Saturday, 5 April 2014

A Soldier's Tale at the Barnes Festival

St Mary's Church, Barnes
St Mary's Church, Barnes
The second Barnes Music Festival ran for two weeks from 22 March to 6 April with a theme marking the 80th Anniversary of the death of Elgar, Delius and Holst. I caught up with the festival on Friday 4 April, attending a lunch-time recital at St Mary's Church, Barnes. The 12th century church was re-built after a fire in 1978 and the re-configured interior, architect Edward Cullinan, offers a fine open space ideal for concerts.

Christopher Foster
Christopher Foster
Bass-baritone Christopher Foster and pianist Audrey Hyland performed their programme, A Soldier's Tale which wove 20th century songs into a poetic narrative sequence which told the notional story of a young man becoming a soldier. It was perhaps ironic that a recital about war should have a protagonist who had been in the wars himself. Foster came onto the platform bearing a flask of hot tea and announced himself as having been ill. The atmosphere of the recital was relaxed and Foster gave a fine performance, but it was clear that his voice did not always do what was wanted.

They opened with a group of seven Housman settings by Arthur Somervell, Butterworth and CW Orr, starting with Somervell's Loveliest of trees and ending with Somervell's Into my heart an air that kills which is thematically linked to the first song. Housman's poetry is very much related to the Boer War, but the composers of these songs found his sentiments fitted exactly with their view of the First World War. For me the outstanding song of this group was Butterworth's The lads in their hundreds, a poignant poem in a very fine settings. Somervell's There pass the careless people and White in the moon the long road lies both had dark-tinged complexities to them, whilst CW Orr's Along the Field seemed to have some French influences in its chromatic harmony. Butterworth's lovely On the idle hill of Summer started drowsily evocative and then got more complex.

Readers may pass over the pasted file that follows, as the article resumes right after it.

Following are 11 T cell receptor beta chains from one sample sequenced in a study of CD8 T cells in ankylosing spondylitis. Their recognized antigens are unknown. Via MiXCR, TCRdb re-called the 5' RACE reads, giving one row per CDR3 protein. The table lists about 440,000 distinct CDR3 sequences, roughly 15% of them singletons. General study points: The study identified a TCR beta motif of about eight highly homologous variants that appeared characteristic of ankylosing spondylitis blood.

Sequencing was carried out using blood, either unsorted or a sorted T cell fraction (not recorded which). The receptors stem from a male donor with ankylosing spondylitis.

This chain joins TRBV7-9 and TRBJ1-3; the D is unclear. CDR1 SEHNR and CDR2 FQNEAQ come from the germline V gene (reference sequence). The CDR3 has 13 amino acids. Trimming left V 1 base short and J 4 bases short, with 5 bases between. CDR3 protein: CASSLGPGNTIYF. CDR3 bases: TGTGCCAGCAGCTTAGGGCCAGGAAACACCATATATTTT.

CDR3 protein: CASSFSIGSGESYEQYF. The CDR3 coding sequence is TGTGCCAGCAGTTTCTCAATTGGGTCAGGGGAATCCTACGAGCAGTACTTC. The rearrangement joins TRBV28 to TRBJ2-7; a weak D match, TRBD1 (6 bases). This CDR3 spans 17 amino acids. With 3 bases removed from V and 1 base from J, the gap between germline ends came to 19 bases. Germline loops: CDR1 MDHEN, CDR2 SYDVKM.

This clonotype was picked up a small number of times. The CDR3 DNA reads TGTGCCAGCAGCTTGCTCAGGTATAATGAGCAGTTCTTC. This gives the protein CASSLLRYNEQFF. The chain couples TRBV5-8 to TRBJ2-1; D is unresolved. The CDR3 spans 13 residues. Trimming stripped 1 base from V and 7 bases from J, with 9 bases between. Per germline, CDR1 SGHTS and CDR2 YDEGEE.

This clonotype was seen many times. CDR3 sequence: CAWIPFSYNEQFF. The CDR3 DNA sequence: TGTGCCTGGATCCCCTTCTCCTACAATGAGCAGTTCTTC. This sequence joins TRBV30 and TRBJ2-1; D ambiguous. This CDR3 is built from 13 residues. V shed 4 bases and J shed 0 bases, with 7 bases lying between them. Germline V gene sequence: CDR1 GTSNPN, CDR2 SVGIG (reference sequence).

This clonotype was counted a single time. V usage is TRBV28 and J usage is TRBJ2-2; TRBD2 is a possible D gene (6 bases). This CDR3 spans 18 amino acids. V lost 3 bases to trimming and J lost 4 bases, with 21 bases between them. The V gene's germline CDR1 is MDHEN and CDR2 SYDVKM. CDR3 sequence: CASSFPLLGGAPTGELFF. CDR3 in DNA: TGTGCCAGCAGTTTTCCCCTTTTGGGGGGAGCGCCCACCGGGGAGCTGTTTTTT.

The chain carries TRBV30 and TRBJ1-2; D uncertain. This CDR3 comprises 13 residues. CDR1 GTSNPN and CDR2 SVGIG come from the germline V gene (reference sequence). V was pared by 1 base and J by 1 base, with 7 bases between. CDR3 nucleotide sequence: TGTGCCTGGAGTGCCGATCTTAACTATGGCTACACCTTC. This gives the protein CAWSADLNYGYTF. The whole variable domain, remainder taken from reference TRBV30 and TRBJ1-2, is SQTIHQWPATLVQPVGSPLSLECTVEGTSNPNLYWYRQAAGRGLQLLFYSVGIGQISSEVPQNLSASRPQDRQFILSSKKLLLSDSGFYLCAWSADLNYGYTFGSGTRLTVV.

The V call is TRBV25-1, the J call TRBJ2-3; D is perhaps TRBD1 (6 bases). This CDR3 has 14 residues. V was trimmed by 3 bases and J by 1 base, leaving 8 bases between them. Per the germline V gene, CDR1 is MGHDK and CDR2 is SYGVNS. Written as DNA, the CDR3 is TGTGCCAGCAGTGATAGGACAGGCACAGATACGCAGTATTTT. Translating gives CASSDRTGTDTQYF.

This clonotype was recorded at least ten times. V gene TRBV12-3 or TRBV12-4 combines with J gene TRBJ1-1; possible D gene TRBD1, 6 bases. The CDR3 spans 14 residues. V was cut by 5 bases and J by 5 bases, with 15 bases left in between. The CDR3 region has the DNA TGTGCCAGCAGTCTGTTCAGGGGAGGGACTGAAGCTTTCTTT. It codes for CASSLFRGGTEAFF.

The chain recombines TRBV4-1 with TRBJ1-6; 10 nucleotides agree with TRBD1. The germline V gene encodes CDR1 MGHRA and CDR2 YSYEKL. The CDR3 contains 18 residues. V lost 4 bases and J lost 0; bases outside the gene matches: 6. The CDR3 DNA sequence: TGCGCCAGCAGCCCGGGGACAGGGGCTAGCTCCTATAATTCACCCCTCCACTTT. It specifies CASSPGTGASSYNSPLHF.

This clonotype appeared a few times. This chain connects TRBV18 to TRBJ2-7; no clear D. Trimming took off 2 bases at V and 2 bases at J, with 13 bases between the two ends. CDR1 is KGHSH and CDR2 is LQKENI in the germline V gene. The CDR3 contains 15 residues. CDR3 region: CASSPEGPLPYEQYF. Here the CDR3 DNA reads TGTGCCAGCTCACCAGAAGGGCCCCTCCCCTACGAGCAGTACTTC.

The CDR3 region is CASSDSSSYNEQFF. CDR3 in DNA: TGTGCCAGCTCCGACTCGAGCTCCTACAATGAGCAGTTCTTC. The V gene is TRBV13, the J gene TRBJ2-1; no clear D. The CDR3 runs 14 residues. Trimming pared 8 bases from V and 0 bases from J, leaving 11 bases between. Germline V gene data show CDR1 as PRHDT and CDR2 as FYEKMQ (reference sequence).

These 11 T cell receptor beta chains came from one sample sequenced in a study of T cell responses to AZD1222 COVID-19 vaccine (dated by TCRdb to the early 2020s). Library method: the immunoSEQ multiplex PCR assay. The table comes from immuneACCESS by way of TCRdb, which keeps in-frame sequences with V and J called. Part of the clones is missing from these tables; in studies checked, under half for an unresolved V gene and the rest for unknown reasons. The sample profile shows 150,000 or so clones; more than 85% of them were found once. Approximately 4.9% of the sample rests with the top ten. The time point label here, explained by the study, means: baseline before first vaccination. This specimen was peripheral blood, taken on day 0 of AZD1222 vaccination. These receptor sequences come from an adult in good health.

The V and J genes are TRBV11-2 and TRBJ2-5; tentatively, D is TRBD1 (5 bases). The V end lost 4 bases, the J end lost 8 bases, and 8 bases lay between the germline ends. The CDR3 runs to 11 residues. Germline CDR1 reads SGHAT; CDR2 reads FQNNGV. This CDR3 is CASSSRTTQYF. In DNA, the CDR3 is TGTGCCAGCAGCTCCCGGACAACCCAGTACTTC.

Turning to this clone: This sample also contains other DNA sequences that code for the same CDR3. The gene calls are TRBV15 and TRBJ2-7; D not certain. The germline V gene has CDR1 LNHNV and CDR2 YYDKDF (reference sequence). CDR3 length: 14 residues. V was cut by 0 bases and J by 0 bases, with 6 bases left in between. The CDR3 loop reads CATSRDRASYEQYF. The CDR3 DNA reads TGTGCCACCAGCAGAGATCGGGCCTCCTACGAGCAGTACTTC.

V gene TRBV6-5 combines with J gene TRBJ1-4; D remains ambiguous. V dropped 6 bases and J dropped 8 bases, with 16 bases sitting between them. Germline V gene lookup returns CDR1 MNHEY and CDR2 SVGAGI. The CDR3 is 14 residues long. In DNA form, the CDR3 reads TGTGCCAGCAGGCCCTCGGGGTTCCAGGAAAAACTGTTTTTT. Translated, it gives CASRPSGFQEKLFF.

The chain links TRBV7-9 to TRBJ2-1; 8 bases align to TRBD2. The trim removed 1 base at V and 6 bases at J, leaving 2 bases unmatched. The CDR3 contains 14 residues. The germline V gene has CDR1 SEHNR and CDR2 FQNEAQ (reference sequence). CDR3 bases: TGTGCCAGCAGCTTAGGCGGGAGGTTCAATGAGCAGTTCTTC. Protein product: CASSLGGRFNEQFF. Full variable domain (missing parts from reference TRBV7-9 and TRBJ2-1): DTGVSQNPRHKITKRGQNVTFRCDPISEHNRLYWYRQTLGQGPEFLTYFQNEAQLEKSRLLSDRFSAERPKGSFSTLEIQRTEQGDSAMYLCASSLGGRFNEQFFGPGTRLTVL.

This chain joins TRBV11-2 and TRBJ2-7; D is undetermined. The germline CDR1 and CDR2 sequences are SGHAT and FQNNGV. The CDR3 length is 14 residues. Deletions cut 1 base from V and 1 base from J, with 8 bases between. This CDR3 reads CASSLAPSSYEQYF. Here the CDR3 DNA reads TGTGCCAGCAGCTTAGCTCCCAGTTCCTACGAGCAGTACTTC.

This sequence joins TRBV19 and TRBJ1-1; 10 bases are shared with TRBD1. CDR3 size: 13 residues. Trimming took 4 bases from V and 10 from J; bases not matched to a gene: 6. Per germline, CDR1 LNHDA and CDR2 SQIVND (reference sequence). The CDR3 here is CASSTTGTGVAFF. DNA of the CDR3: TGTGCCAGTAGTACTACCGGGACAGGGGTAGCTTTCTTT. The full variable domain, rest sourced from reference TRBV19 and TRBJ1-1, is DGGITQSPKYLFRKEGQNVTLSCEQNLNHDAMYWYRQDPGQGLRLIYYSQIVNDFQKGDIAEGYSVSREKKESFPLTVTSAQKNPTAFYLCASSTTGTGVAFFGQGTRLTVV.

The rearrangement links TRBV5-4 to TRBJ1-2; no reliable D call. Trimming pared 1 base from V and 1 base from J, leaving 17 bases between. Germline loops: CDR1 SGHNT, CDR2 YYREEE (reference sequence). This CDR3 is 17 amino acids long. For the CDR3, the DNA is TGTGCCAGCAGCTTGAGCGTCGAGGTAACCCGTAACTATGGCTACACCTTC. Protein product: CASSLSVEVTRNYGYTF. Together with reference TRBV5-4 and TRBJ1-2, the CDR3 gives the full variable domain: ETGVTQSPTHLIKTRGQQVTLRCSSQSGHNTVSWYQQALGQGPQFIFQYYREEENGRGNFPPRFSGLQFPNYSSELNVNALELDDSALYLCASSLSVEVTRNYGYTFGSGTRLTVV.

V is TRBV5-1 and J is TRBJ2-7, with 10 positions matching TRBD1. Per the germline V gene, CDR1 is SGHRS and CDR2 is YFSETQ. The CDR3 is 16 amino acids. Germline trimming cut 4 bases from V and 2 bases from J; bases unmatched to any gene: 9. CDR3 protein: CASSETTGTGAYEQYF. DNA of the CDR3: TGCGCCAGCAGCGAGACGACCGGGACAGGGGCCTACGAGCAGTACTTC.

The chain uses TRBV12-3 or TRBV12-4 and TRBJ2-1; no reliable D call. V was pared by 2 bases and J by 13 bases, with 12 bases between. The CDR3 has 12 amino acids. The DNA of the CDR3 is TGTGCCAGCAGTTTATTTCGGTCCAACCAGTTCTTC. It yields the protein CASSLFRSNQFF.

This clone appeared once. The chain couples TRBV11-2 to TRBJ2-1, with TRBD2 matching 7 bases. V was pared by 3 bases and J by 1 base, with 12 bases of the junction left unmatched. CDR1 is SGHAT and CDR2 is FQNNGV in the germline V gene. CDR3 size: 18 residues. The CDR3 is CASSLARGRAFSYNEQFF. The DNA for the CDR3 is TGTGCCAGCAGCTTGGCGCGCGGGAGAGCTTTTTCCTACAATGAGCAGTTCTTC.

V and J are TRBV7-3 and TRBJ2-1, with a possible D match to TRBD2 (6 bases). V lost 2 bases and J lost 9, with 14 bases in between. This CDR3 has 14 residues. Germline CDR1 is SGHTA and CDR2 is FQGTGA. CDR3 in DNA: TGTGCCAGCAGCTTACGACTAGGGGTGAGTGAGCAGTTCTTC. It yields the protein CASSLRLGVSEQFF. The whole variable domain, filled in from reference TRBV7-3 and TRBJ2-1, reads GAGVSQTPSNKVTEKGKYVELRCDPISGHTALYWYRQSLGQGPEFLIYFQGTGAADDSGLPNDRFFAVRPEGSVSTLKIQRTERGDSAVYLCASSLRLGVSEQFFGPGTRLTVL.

But the atmosphere was not all nostalgic remembrance.  Foster and Hyland interspersed the programme with lively popular songs from the time such as I don't want to be a soldier and Goodbye-ee (some coming, I suspect, from Oh What a Lovely War). With their saucy words and strong sentiments, they gave a nice contrast to the poets' nostalgia and brought out the grim humour that I remember from my grand-father's own stories of life in the trenches.


Then as our soldier goes to the front, the programme got more varied. Frank Bridge's Where she lies asleep (setting Mar E Coleridge) evoked the hypnotic beauty of dreams of home whilst Armstrong Gibb's curious, salutary tale Old Wine in New Bottles satirised over indulgence. This latter was contrasted with a popular song (to the tune of Abide with me) about the lack of beer! Gorecki's Sacred Song No. 2 (sung in Polish) was an interesting interloper, followed by Ivor Gurney's In Flanders which was simply one of the best songs in the programme. Gerald Finzi's Channel Firing was another curious tale, this time an eerie one of the guns across the channel wakening the dead before their time.

Francis Poulenc's Bleuet (setting Apollinaire) brought our soldier home. The placing of the song showed the real strength of the programme. The song is about a young soldier who has survived and seen far too much death,  and for the first time I was able to appreciate Apollinaire's words in context.  Hanns Eisler's devastatingly downbeat setting of Brecht came next; Die Heimkehr (The Homecoming) made it clear that despite the words, there will be no peace. Finally Poulenc's setting of Charles D'Orleans Priez pour Paix, again the context adding considerably to the way the song came over to form a profoundly moving finish.

This was a very powerful programme and I do hope to catch Foster and Hylands again when Foster is fully on form. They did treat us to an encore, a delightful (and very funny) performance of Noel Coward's Could you please oblige us with a Bren gun!

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